Mujtabaa Saloojee demonstrates rare courage

Cathie Roy/Associate Publisher / Staff writer
April 19, 2013 01:00 AM

On May 8 Mujtabaa Saloojee, a most amazing young man, will receive a 2013 BC Rehab Gert Vorsteher Memorial award for his determination to overcome a catastrophic injury that left him a quadriplegic.

On May 8, Mujtabaa Saloojee, a most amazing young man, will receive a 2013 BC Rehab Gert Vorsteher Memorial award for his determination to overcome a catastrophic injury that left him a quadriplegic.

Muj (as he's better known) was a newcomer to Canada from South Africa when a horrific accident happened last summer while he was out walking with friends.

After moving here and living in Canada for less than six months, tragedy struck, Muj recalled in an email interview. While walking through a hiking trail with friends in Gibsons, I blacked out, waking up to my friends standing around me and panicking. Not knowing what had happened I tried to stand up, or at least move, but I just lay there motionless. It felt as if my entire body was covered in hard cement.

What Muj didn't know was a limb from a dead tree had broken loose, crushing the teen.

Realizing the severity of the situation, I instructed my friends to call an ambulance and call my mum, and instructed my other friend to touch my arms and legs to see what I could feel, Muj shared of that day.

After the extent of Muj's injuries were assessed, he was flown by helicopter to Vancouver General Hospital. After surgery he was diagnosed as a C4-C5 complete quadriplegic. The teen was told he would never walk again, and if he were lucky, he would be able to control a powered wheelchair by himself. In the meantime Muj was on breathing support with a lot of time on his hands.

So I laid there for weeks, visualizing and trying to breathe, swallow and move by myself, he remembered.

About two weeks after the surgery, Muj convinced doctors to take him off the breathing apparatus, but later that evening, the effects of pneumonia necessitated the tubes going back in. After another surgical procedure to help him breathe, he was able to transition to the spinal cord unit. A couple of weeks later he was moved to the G.F. Strong Rehabilitation Centre.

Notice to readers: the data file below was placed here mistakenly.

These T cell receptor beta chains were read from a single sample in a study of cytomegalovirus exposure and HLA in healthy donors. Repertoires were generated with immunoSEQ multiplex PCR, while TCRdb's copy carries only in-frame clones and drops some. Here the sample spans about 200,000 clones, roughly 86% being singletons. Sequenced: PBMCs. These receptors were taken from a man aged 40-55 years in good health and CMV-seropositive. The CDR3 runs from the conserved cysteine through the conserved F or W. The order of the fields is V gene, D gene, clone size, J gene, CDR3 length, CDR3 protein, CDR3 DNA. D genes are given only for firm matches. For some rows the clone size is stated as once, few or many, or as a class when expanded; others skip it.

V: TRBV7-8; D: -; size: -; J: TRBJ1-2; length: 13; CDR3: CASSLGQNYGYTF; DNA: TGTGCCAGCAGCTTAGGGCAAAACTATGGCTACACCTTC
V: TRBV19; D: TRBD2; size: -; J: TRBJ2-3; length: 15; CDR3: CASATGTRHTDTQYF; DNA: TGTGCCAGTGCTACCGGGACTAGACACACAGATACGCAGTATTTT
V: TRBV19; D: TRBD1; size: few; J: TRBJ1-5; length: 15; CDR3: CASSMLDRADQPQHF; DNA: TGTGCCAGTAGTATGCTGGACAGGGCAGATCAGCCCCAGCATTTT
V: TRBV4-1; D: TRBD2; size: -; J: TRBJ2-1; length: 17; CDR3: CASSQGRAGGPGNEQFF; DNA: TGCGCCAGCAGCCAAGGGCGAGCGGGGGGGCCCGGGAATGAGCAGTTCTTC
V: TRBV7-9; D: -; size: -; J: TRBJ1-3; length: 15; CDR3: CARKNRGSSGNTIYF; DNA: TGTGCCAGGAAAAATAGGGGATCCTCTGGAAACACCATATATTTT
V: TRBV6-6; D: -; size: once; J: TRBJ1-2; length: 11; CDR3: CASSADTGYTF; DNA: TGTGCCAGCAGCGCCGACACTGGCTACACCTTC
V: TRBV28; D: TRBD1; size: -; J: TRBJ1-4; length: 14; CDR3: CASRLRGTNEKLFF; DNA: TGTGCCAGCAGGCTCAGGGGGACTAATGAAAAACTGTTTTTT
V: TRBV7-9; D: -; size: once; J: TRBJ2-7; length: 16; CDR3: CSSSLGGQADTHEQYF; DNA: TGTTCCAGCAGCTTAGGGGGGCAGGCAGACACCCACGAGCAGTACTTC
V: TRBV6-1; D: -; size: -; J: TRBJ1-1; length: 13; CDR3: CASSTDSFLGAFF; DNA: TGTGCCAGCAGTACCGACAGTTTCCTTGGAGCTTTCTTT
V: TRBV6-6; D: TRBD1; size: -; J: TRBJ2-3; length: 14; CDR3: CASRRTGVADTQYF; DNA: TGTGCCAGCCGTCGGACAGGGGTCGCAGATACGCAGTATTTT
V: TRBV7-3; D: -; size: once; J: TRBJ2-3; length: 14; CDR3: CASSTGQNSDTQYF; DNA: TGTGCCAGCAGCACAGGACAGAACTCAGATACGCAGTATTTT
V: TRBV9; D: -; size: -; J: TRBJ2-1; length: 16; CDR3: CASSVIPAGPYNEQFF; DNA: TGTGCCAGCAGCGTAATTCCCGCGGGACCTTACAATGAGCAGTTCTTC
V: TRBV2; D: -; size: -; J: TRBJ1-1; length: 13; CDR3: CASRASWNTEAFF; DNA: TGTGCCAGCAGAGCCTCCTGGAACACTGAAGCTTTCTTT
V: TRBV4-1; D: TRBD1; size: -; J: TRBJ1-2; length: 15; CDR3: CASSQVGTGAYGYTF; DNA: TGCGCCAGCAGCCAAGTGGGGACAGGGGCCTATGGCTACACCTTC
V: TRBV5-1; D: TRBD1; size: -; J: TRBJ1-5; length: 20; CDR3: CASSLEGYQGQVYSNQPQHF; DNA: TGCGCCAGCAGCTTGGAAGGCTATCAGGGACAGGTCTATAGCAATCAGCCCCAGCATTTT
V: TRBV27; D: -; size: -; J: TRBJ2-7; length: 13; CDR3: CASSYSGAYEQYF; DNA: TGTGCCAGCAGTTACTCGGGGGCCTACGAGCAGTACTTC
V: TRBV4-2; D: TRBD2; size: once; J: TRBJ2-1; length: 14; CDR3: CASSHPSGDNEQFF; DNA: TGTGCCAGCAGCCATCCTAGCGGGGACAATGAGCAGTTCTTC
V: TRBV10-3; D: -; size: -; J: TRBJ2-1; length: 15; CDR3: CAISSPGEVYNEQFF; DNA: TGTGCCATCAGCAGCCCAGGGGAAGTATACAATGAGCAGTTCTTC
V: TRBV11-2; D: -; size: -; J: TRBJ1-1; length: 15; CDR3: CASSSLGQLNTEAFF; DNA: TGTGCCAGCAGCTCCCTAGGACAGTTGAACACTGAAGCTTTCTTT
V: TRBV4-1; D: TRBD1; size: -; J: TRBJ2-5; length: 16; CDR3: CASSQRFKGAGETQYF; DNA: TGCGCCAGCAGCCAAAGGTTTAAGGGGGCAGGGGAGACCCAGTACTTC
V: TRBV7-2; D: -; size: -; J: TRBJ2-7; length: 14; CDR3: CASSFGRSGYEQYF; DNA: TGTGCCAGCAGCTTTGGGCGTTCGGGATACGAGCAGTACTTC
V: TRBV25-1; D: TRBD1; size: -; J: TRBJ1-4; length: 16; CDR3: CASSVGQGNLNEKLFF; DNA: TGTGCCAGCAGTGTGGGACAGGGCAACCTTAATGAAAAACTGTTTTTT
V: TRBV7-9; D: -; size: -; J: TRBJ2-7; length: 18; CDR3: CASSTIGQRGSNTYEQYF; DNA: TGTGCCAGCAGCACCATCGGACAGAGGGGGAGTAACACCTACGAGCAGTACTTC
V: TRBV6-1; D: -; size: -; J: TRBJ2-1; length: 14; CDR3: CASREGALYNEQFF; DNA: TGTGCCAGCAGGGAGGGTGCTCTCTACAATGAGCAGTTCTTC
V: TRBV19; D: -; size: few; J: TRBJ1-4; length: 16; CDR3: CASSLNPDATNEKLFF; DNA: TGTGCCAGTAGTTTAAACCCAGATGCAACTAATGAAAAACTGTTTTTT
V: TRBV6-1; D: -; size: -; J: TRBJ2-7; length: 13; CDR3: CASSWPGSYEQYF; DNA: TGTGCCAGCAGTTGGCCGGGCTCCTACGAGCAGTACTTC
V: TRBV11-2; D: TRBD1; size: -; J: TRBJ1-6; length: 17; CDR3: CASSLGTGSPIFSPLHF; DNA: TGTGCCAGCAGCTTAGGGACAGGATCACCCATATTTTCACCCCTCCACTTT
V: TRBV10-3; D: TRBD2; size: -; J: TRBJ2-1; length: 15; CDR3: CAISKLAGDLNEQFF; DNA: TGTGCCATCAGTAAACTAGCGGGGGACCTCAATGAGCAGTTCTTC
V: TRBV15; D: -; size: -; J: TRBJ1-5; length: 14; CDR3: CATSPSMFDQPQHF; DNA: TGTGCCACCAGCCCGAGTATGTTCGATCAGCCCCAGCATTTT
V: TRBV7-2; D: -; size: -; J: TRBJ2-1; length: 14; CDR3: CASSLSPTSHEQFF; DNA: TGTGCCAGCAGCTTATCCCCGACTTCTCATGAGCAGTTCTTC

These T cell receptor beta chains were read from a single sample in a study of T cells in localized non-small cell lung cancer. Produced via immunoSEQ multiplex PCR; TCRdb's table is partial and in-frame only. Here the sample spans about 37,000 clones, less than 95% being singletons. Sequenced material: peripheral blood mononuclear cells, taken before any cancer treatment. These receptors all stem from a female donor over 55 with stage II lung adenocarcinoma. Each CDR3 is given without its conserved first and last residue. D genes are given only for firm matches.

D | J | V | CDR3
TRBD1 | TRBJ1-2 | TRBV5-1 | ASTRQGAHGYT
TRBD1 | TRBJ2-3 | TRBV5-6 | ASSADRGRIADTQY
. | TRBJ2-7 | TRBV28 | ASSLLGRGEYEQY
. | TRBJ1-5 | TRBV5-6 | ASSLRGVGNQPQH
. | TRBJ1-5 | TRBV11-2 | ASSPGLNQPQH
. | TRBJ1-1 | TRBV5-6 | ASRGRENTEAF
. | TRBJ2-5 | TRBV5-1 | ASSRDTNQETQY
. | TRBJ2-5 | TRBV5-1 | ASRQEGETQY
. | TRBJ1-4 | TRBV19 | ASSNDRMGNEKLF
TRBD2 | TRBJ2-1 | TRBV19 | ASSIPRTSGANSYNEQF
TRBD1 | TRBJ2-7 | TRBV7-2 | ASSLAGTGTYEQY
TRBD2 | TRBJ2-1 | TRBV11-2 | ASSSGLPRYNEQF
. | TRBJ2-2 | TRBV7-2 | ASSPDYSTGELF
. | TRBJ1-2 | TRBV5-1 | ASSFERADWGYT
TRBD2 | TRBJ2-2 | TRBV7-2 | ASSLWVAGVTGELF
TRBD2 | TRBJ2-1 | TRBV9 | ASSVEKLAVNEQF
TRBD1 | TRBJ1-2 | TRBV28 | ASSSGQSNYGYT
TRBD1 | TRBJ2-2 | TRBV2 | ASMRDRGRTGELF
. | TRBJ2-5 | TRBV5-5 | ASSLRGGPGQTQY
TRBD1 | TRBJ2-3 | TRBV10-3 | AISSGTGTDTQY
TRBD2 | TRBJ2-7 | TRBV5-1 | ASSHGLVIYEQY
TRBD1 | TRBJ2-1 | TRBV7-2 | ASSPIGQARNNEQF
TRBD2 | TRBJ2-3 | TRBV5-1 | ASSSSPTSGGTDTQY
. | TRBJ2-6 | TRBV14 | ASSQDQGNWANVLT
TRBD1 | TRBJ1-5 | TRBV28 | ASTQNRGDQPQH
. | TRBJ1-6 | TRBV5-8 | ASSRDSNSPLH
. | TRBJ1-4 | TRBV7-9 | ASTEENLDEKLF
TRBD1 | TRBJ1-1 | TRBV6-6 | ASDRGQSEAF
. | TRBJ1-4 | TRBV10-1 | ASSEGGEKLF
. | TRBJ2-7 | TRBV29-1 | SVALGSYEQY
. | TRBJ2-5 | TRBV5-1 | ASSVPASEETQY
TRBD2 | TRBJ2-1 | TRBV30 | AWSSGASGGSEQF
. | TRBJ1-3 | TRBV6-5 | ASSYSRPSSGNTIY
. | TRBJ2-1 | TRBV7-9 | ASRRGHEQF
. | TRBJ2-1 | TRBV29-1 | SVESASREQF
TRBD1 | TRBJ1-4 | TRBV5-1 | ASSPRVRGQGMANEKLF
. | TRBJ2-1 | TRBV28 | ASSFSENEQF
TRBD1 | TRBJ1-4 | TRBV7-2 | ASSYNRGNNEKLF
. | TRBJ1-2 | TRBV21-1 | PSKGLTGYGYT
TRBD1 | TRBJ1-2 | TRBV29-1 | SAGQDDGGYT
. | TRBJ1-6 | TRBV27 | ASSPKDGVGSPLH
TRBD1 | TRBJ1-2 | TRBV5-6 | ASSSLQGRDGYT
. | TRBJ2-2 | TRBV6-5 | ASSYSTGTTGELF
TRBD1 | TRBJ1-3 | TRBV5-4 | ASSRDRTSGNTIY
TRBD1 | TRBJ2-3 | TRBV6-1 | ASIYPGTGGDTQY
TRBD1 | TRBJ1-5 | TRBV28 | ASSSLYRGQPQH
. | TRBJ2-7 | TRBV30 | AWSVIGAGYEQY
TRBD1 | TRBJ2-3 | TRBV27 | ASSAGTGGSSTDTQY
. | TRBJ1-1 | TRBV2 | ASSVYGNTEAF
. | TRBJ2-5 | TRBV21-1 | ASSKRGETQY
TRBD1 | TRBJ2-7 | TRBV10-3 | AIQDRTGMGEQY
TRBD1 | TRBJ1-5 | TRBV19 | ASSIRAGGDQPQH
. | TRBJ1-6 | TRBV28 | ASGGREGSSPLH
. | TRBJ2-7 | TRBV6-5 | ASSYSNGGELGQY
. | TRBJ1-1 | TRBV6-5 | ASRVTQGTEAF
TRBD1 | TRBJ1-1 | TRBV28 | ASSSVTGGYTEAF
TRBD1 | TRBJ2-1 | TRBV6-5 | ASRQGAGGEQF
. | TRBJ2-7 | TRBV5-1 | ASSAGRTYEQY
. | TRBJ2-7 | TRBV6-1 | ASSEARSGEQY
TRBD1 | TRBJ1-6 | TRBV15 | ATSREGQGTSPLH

Once there he learned how to direct his care and how to advocate for himself. Pamela McHugh, manager of projects and communications at G.F. Strong, said he began to mentor all people admitted to the spinal cord injury program. He became known for showing the ropes to newcomers.

He was also recognized for his determination to overcome his injury. One of the first things Muj did was quit almost all of his pain medication cold turkey, which alarmed the medical professionals. For the first three days, he was in terrible pain, but gradually the pain receded and he started his rehab.

I pushed myself with everything I did, from slide transfers in physiotherapy to secretly ordering a pizza to practise my swallowing before they would allow me solid foods, he said.

Muj also put himself on a strict diet of only organic, gluten-free and sugar-free foods, McHugh said.

Soon he was trying a manual wheelchair.

The first time in a manual wheelchair I did horribly but before I knew it, I could wheel around with ease and didn't even use an electric wheelchair any more, he shared.

From there, the young man went on to adaptive biking, swimming and wheelchair sports.

All his therapists attested that Muj never said, 'I can't' and tried any task or challenge presented by his rehab team, McHugh said in an email. His maturity and resilience are astounding. He has returned to [Gibsons] and continues to regain his independence by returning to high school and attempting to graduate on time.

The award recognizes individuals who have demonstrated incredible perseverance and determination in their journey to personal independence. Gert Vorsteher, for whom the award is named, was a Kamloops carpenter who was hurt in a workplace accident in 1962. He left a bequest for G.F. Strong to fund the annual award.

It's a fitting acknowledgement for an inspiring 18 year old who still plans on walking again and is doing everything in his power to make that happen.

I believe that if you do not try your hardest to achieve something you really want, you will never know if you are able to achieve it or not, Muj said.

Two fundraising events are scheduled for next weekend in support of Muj. On Saturday, April 27, Dance Works Academy will host Art in Motion at the Heritage Playhouse Theatre in Gibsons, with shows at 3 p.m. and 7 p.m.

This annual show highlights the work of the academy's students, and this year will also raise funds for Muj in Motion, a group that is collecting donations to buy a specially equipped van for Muj.

A bottle drive supporting Muj in Motion, sponsored by Caps Off Bottle Depot and Gibsons Recycling, will be held at Gibsons Recycling the following day, April 28, from 10 a.m. to 4 p.m.


© Coast Reporter

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